At the indispensable Logic Magazine, R. K. Upadhya walks us through the differences between power utilities in the US, with investor-owned utilities (IOUs) on one side and rural electric cooperatives (RECs) on the other. It’s necessarily America centric but the case for co-ops with active communities and how they could provide great strides in the Green New Deal’s premise that we can “decarbonize as we democratize” applies worldwide.
Since, as Upadhya states, “the transmission and distribution grid is arguably the very foundation of modern society,” it’s also heartening to see that some RECs are using their position to diversify into fiberoptic networks and land management. When those co-ops work well, they can have an essential and broad impact.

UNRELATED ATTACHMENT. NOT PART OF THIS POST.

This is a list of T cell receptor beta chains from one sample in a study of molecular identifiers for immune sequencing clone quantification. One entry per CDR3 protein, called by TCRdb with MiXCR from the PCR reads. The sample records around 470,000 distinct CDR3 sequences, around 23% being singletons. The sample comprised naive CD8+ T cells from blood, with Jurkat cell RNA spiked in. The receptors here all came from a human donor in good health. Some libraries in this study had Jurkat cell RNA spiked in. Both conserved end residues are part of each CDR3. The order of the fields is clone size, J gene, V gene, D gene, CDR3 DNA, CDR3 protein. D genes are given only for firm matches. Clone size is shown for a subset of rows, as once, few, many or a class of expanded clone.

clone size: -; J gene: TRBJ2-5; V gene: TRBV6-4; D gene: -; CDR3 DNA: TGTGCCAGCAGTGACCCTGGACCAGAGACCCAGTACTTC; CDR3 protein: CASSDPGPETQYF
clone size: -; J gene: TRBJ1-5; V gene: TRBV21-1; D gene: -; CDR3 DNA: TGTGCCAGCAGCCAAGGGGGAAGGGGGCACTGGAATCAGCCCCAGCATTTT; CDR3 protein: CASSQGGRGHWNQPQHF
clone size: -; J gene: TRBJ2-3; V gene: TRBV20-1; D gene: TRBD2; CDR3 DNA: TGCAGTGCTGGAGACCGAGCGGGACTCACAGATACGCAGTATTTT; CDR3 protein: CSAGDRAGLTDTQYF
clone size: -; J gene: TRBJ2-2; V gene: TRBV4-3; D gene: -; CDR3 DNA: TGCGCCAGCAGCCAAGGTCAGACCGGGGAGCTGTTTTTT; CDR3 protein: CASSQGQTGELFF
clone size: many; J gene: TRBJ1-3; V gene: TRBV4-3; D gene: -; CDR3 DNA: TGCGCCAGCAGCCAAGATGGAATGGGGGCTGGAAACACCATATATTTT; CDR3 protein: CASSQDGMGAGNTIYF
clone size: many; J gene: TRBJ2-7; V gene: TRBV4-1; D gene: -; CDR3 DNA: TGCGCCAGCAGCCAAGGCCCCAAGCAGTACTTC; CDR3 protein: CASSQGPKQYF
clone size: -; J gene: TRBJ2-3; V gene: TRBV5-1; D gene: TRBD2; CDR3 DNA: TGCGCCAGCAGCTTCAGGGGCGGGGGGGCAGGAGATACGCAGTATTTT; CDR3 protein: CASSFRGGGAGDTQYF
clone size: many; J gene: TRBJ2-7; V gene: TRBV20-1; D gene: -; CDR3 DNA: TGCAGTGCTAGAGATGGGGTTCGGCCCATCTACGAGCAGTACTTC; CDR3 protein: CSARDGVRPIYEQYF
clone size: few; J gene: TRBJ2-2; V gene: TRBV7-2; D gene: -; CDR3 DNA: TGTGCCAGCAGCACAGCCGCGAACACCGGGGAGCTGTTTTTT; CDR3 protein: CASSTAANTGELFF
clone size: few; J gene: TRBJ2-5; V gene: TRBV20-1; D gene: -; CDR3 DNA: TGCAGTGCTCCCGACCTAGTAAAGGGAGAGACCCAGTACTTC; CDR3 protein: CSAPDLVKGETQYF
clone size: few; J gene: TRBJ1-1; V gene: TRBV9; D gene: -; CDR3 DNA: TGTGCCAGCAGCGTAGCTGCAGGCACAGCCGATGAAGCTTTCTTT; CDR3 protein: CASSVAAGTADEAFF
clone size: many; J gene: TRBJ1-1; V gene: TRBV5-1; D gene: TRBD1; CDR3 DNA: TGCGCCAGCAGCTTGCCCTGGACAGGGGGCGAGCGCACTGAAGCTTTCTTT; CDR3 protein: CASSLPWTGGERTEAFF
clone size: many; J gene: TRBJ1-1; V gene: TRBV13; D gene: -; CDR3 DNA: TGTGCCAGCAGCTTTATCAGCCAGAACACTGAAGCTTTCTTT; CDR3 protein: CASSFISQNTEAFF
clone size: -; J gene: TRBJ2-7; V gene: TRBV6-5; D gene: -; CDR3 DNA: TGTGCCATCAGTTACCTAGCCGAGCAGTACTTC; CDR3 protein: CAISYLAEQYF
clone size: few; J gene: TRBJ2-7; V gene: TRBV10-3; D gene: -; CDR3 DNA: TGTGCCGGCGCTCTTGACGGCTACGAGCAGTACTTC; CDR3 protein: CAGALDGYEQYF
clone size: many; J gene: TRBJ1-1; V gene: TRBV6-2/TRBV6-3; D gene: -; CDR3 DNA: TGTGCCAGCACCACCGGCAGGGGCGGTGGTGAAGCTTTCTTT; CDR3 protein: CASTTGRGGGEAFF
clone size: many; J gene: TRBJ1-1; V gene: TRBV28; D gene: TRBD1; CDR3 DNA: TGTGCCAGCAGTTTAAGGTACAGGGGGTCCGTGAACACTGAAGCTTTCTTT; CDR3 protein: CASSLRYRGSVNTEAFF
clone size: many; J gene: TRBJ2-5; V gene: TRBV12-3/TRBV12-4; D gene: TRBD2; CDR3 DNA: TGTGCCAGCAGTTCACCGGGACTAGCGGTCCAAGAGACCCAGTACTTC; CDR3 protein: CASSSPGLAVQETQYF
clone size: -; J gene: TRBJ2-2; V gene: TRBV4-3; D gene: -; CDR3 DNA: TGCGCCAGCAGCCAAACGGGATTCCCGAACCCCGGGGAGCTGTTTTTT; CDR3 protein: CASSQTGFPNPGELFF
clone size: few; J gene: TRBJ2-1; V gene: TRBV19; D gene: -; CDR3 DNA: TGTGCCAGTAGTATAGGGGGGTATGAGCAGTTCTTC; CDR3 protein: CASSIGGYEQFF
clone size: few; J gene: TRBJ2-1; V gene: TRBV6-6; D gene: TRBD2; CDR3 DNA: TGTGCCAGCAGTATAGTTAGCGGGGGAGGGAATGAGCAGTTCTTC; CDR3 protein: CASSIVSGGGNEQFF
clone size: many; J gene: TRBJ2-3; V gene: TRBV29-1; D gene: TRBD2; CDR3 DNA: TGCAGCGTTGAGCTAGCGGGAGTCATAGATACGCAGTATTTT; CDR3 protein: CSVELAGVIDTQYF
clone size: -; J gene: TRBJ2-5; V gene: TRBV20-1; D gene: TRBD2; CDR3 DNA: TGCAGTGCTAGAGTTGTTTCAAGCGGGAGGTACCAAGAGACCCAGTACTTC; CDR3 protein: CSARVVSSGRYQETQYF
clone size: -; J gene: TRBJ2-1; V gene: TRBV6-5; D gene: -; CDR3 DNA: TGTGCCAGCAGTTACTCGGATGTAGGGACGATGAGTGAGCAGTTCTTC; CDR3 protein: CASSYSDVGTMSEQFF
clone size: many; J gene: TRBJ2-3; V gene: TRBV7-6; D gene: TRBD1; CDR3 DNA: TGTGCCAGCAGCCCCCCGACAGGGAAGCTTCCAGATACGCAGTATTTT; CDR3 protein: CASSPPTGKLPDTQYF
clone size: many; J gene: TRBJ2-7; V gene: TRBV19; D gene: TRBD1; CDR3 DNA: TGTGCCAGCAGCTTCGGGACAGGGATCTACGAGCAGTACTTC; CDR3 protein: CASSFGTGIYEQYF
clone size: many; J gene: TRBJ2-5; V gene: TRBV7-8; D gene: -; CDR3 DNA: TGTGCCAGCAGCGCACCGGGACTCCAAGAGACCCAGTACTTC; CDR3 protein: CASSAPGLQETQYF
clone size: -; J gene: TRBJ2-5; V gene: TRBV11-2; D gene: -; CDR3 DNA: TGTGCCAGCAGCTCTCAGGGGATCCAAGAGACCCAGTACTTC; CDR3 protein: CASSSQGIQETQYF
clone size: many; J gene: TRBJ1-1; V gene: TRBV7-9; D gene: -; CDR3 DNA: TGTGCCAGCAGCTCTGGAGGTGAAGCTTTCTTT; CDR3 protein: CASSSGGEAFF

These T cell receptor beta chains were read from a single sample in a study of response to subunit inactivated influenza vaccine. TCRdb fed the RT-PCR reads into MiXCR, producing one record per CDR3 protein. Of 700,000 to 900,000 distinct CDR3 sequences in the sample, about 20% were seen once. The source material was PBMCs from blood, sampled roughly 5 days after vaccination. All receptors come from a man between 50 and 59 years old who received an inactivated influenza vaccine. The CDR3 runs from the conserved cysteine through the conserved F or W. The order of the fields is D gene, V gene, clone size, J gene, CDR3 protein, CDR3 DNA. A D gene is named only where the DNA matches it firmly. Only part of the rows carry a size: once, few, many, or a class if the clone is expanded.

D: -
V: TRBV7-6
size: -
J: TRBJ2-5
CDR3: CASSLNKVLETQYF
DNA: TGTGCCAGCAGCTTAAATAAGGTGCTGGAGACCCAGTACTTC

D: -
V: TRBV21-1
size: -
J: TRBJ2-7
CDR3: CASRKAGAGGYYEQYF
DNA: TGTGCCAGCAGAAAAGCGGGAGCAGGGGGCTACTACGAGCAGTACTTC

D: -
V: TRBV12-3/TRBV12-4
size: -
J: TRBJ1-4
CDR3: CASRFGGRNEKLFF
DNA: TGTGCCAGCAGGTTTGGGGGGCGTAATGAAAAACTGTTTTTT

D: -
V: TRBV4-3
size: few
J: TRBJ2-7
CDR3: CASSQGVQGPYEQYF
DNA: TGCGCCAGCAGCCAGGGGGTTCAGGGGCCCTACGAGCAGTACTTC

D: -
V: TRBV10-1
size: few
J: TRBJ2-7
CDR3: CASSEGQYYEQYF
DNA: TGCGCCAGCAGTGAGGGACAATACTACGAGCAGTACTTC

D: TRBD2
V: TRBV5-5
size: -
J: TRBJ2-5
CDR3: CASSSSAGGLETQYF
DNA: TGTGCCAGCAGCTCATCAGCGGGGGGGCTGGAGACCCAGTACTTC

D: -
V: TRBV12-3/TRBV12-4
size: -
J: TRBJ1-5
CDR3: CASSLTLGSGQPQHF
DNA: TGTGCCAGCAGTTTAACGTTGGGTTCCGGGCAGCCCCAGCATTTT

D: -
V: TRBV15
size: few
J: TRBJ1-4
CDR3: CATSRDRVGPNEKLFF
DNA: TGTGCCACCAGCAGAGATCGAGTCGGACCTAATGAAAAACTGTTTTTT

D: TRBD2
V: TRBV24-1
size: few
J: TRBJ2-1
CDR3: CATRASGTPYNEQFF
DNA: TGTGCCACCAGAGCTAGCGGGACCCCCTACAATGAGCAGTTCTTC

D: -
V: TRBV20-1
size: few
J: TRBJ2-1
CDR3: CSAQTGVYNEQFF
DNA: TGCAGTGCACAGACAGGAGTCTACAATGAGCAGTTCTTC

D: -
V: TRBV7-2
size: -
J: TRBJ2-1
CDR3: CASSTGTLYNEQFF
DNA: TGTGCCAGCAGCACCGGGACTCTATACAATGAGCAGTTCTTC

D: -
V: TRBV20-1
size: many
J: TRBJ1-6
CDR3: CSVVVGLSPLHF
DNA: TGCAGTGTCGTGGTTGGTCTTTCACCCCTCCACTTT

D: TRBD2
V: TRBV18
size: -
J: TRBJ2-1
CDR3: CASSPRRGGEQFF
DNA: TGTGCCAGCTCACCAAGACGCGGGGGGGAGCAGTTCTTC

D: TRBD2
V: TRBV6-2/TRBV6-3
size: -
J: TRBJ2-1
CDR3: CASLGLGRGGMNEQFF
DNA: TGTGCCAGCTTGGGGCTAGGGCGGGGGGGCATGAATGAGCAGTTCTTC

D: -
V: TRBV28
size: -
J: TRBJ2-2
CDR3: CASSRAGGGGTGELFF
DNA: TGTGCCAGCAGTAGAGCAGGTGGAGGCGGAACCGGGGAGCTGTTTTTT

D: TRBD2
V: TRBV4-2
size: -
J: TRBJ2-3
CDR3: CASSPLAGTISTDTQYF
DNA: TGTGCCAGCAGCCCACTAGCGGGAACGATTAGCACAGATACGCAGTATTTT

While the Pacific Northwest suffers under a deadly heat dome and ExxonMobil (merci Frederic) reveal themselves to be the pieces of cow excrement we knew them to be, it’s especially encouraging (and needed) to read about better ways to do things, that bring more people along and help collective resilience.
The destruction of Paradise was the result of interlocking trends within capitalism, technology, and ecology—as are other recent catastrophes of power infrastructure. […]
The contrast between RECs and IOUs also hinges on another less obvious, but equally important dynamic: profit. The ability to extract and accumulate surplus revenue has an enormous impact on power relations.